Release Date: January 6, 2017
Director: Theodore Melfi
Writer: Allison Schroeder, Theodore Melfi, Margot Lee Shetterly
Cast: Taraji P. Henson, Octavia Spencer, Janelle Monàe, Kevin Costner, Kirsten Dunst, Jim Parsons, Mahershala Ali, Aldis Hodge, Glen Powell, Kimberly Quinn, Olek Krupa, Ken Strunk, Ariana Neal, Saniyya Sidney, Zani Jones Mbayise, Tre Stokes, Selah Kimbro Jones, Karan Kendrick, Corey Mendell Parker, Alkoya Brunson, Ashton Tyler, Lidya, Jewett, Donna Biscoe, Jaiden Kaine.
MPAA Rating: PG
Runtime: 127 minutes
Production Company: Levantine Films, Chernin Entertainment, Fox 2000 Pictures, 20th Century Fox
When the first poster for this film was released, it encapsulated everything I’d want in a drama. The title told me everything I wanted to know, while still having a mysterious undertone to it. The imagery spoke louder than ever and possessed three great talented actresses posing marvelously for the camera. Being based on the book of the same name by Allison Schroeder, Hidden Figures is a true story celebrating one of the United States’ greatest triumphs. It focuses on Katherine Johnson and her two colleagues, Dorothy Vaughan and Mary Jackson, as they calculate flight trajectories for the first mission to the moon. It places them on the pedestal they should’ve been on for decades now. Itis a staple that shows how non-equality can ruin us all.
Right as the film starts, it feels like walking into class prepared to ace the test you studied hard for. Expectations were being met from right off the jump. The story puts itself at the perfect launch point and took off introducing you to all the characters, their personalities, and their economic status, with a little comedy sprinkled on top. It illustrated where they are and what the goal of the film was all in one. It addressed the struggles of not only being an African-American in the 1960’s, but being a woman too, with all the stereotypes that comes with it. The thought of how certain people were treated back then is horrific, and the film did an excellent job of showing how accepted it was. Segregated bathrooms and services was at a high, and the inclusion of these acts painted a vivid picture of the times.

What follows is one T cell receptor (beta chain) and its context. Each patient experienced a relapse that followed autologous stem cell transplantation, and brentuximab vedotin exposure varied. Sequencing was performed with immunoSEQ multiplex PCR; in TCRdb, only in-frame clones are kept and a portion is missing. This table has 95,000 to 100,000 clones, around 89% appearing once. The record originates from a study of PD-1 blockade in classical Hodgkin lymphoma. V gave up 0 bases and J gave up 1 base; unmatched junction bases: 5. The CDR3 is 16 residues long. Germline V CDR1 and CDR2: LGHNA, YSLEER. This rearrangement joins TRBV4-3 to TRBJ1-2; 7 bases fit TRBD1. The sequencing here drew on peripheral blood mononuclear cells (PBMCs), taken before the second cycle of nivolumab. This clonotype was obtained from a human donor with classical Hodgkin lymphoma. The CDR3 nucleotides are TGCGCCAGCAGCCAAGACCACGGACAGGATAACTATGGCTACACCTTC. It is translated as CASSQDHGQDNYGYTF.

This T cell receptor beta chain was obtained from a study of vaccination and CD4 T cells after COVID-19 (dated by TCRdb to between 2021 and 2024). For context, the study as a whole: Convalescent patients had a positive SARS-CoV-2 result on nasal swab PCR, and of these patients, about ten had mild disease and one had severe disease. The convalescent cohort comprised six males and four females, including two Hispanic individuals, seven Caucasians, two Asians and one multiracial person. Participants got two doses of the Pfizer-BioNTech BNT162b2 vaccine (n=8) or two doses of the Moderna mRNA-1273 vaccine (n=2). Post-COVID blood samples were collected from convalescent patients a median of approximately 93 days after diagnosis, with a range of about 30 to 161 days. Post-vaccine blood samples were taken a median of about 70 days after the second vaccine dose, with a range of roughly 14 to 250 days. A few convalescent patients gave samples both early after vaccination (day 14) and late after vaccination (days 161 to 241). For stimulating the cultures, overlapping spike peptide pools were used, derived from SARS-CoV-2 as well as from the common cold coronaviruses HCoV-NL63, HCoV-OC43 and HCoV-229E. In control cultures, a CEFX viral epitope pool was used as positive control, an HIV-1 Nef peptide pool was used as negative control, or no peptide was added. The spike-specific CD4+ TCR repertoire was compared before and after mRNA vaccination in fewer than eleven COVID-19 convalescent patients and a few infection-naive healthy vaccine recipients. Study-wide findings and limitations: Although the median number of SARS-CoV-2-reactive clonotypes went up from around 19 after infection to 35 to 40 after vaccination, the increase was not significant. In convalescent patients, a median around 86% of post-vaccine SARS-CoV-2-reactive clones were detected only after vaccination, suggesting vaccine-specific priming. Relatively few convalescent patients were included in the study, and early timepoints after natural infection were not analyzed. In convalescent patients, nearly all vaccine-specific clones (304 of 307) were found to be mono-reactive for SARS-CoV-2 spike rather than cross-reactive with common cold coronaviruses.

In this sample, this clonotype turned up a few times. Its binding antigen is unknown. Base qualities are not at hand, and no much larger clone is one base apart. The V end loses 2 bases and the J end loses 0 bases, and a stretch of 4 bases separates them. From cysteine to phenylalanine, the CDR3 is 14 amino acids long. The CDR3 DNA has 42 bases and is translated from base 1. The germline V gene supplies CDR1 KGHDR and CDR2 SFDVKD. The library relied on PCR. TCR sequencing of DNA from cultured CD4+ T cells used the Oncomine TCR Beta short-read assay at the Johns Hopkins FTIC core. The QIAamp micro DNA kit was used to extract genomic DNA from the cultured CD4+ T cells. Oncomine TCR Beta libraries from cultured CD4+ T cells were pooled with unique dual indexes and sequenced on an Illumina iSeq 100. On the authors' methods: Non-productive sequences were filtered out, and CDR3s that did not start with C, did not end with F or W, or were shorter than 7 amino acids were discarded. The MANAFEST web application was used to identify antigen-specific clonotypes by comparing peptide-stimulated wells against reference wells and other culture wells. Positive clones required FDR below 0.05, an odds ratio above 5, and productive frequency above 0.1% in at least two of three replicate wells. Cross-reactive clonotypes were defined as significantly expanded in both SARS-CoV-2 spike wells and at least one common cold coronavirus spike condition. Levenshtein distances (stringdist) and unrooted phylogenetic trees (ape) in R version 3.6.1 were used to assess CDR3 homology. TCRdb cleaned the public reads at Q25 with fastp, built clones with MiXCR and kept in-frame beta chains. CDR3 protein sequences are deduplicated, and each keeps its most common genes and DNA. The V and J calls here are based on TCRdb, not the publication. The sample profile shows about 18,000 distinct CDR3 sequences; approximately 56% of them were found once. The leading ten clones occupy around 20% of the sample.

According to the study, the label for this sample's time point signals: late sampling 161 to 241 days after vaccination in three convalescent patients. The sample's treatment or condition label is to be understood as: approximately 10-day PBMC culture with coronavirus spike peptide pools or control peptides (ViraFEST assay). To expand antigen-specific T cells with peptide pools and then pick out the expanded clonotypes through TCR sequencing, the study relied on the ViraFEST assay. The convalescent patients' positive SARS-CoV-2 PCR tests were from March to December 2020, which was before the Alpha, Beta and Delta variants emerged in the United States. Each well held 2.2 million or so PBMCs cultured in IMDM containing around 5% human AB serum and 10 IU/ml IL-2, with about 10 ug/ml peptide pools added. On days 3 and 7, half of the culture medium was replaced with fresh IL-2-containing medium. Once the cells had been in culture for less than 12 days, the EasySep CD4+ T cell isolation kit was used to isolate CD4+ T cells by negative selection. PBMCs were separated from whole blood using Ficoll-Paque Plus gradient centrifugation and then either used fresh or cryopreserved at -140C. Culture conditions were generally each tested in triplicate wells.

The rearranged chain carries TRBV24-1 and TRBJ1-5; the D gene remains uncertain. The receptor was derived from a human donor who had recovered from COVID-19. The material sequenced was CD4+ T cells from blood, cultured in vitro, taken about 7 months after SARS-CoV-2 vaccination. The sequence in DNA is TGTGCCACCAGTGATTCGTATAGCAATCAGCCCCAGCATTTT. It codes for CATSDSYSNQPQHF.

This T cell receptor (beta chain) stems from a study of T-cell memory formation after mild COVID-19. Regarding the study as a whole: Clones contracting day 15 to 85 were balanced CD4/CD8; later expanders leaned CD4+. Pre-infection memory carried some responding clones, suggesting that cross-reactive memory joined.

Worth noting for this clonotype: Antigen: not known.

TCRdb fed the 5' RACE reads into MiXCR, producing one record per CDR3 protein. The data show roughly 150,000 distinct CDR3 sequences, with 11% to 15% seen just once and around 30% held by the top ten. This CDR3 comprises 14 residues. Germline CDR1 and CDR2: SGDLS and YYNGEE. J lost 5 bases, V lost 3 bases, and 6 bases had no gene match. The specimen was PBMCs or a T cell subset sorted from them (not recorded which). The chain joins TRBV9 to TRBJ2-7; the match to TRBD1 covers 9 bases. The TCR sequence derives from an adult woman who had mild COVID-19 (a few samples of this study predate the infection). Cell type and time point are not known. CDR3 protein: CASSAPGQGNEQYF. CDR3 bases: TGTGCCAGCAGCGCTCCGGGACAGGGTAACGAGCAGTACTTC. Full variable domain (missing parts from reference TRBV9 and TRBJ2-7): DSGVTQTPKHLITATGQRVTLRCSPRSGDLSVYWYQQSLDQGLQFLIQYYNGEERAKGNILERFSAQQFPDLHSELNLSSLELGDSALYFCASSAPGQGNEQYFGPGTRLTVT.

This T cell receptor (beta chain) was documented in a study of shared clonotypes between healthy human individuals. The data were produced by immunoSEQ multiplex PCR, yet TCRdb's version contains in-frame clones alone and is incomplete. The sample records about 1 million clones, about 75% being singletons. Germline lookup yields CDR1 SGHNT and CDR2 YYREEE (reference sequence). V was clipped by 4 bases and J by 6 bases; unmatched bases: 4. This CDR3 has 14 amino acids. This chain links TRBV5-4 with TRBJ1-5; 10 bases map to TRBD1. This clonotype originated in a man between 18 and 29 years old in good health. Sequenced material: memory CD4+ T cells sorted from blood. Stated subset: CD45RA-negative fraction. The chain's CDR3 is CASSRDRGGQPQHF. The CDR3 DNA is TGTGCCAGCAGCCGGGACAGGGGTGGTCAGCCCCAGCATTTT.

It all comes down to the acting, where the three leads individually steal the show and still share it all too. Director Theodore Melfi handled this with laser precision. The film is barely over two hours yet was able to manage multiple women coming together as a team and still jet off to their separate lives to see what strengths they had at home. Seeing Katherine (Taraji P. Henson) shift her weight and tone around the presence of a police officer or white man was chilling. Seeing her dig deep down from the bottom of her soul releasing anger and frustration built up for years was warranted. Her emotional moments were like a battle cry screaming to the heavens above. And as great as her performance was, the roles of Dorothy Vaughn (Octavia Spencer) and Mary Jackson (Janelle Monàe) were just as great if not better. Spencer has always had a certain classy sassiness to her when she’s on screen. So casting her was the best fit for dealing with racism and giving side-eyed looks to those treating her unfairly.
The topic of discussion with all true stories is, whether or not it’s all true or not. While certain moments within the film made you want to stand and cheer, there were a few that were conveniently inserted in for praise. The timing was off, with some of the setup not lining up with a real-life engagement between people. NASA is a highly secured facility. So when employees can sneak around to build equipment on weekends, to only get caught right as they’re finished and have solved the problem, it feels as fake as a purple Christmas tree. The film isn’t filled with moments like this, but it has a few where the environment wasn’t genuine.
This film has so much wrapped up in it, from great history, empowerment, and doing the impossible. It’s a rally cry to never take no for an answer and to believe in yourself always. It’s a textbook example of how to overcome adversity and stand your ground. It’s about believing in yourself and never giving up. It’s so many things, and so much more, that make me proud that I’ve seen it. It’s a must see that will boost the great will of others. While it may not be the perfect piece of art it wanted to be, it comes remarkably close, shining light on so many issues that still plague our land, and is another step closer to cleaning it all up.